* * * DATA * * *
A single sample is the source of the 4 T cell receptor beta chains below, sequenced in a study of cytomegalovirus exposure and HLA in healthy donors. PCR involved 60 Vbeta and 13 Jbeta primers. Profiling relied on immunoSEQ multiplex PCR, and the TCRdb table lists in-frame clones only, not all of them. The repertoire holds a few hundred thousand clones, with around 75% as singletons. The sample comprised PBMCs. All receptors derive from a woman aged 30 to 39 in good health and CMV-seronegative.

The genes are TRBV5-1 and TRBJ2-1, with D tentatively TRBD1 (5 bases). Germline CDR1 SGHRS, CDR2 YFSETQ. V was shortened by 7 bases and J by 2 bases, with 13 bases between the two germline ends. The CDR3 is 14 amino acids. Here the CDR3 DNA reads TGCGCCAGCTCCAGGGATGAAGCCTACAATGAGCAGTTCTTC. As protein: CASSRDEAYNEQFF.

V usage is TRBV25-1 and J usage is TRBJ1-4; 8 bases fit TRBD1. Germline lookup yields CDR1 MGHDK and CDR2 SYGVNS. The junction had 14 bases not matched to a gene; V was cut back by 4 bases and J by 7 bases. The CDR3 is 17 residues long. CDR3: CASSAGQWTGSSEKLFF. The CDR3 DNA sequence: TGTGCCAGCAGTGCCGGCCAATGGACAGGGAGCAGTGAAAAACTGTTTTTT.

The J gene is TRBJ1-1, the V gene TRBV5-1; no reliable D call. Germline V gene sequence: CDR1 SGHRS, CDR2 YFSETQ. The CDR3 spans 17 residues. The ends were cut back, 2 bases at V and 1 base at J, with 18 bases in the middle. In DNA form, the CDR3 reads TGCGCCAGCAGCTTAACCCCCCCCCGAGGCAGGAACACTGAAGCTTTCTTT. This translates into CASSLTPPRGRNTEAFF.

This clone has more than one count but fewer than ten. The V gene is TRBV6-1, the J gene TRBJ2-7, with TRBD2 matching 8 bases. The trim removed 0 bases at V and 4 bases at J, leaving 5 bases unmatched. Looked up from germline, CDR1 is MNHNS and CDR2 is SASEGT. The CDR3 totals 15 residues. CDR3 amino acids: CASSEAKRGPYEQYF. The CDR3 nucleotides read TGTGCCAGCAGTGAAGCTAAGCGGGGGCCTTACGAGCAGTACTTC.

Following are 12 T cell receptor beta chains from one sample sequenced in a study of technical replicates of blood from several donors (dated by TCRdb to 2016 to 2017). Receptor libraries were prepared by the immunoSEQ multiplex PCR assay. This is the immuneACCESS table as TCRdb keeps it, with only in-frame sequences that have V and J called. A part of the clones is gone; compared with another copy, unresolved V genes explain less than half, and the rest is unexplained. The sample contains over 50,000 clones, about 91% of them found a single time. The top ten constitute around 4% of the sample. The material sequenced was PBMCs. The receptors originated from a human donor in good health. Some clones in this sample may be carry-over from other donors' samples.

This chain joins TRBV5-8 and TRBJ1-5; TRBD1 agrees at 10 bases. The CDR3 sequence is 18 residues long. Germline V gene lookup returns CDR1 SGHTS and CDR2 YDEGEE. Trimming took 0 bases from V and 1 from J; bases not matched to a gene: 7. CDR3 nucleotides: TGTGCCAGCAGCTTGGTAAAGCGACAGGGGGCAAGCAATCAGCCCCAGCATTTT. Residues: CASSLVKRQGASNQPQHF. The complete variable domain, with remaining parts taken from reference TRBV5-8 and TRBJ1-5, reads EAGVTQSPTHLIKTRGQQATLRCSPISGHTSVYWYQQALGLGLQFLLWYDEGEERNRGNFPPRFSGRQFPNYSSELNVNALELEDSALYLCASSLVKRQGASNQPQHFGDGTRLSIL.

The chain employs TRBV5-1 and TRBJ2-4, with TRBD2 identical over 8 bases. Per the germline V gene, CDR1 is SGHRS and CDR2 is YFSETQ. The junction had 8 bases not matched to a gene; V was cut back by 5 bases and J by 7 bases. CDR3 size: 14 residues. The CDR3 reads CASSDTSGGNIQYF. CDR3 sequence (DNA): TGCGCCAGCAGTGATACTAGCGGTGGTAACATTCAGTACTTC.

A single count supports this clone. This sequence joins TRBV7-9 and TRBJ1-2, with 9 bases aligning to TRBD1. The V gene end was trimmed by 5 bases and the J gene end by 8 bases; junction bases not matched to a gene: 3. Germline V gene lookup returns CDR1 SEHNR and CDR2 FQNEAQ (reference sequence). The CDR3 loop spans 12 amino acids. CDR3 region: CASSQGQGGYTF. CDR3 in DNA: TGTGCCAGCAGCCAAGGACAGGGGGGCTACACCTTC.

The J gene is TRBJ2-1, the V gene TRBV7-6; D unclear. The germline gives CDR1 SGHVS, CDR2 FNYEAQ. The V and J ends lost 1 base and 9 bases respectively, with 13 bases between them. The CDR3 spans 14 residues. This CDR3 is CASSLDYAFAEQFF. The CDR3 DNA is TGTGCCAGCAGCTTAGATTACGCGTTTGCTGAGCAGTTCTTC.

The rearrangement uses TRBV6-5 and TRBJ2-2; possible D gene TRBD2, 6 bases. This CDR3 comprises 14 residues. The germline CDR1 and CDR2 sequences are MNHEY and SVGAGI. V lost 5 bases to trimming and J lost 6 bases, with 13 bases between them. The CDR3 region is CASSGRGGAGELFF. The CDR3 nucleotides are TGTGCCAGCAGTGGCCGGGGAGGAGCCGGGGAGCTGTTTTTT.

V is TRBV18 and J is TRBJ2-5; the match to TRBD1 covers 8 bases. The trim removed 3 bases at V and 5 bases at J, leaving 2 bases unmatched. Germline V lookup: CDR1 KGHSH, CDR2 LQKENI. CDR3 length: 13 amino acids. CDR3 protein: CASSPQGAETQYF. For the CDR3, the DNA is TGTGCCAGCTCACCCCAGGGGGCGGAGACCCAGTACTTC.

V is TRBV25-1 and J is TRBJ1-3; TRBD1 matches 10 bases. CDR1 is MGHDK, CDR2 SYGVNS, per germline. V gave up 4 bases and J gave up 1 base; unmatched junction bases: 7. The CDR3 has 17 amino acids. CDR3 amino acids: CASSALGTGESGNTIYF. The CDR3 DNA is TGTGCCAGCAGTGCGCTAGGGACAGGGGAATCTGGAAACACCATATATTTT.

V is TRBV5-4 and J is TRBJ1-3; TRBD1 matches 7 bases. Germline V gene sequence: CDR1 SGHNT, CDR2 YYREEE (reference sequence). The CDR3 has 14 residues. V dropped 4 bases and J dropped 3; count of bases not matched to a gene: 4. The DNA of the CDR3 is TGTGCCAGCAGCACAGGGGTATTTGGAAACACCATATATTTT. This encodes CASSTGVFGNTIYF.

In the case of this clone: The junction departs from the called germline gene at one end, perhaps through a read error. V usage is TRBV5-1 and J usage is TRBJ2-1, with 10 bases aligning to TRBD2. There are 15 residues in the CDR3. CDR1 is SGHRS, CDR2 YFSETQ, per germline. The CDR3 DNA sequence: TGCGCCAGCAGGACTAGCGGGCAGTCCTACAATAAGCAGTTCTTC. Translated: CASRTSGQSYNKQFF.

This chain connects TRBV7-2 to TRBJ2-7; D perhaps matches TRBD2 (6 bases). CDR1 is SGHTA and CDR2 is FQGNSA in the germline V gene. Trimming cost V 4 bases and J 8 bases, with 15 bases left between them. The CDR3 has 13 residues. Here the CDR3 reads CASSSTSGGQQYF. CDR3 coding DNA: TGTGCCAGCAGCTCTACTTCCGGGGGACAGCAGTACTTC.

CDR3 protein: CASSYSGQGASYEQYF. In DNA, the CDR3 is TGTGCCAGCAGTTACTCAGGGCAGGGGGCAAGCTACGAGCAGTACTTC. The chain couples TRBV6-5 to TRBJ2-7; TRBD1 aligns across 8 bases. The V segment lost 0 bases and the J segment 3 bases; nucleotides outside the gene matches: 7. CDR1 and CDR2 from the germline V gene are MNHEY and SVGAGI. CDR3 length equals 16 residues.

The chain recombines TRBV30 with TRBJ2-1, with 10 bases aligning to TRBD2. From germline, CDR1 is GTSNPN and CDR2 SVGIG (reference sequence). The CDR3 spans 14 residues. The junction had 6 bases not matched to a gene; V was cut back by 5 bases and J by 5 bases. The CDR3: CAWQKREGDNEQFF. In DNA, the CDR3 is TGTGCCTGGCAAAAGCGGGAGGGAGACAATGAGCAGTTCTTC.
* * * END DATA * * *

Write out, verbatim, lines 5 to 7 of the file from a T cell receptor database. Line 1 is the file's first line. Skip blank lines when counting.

This clone has more than one count but fewer than ten. The V gene is TRBV6-1, the J gene TRBJ2-7, with TRBD2 matching 8 bases. The trim removed 0 bases at V and 4 bases at J, leaving 5 bases unmatched. Looked up from germline, CDR1 is MNHNS and CDR2 is SASEGT. The CDR3 totals 15 residues. CDR3 amino acids: CASSEAKRGPYEQYF. The CDR3 nucleotides read TGTGCCAGCAGTGAAGCTAAGCGGGGGCCTTACGAGCAGTACTTC.

Following are 12 T cell receptor beta chains from one sample sequenced in a study of technical replicates of blood from several donors (dated by TCRdb to 2016 to 2017). Receptor libraries were prepared by the immunoSEQ multiplex PCR assay. This is the immuneACCESS table as TCRdb keeps it, with only in-frame sequences that have V and J called. A part of the clones is gone; compared with another copy, unresolved V genes explain less than half, and the rest is unexplained. The sample contains over 50,000 clones, about 91% of them found a single time. The top ten constitute around 4% of the sample. The material sequenced was PBMCs. The receptors originated from a human donor in good health. Some clones in this sample may be carry-over from other donors' samples.

This chain joins TRBV5-8 and TRBJ1-5; TRBD1 agrees at 10 bases. The CDR3 sequence is 18 residues long. Germline V gene lookup returns CDR1 SGHTS and CDR2 YDEGEE. Trimming took 0 bases from V and 1 from J; bases not matched to a gene: 7. CDR3 nucleotides: TGTGCCAGCAGCTTGGTAAAGCGACAGGGGGCAAGCAATCAGCCCCAGCATTTT. Residues: CASSLVKRQGASNQPQHF. The complete variable domain, with remaining parts taken from reference TRBV5-8 and TRBJ1-5, reads EAGVTQSPTHLIKTRGQQATLRCSPISGHTSVYWYQQALGLGLQFLLWYDEGEERNRGNFPPRFSGRQFPNYSSELNVNALELEDSALYLCASSLVKRQGASNQPQHFGDGTRLSIL.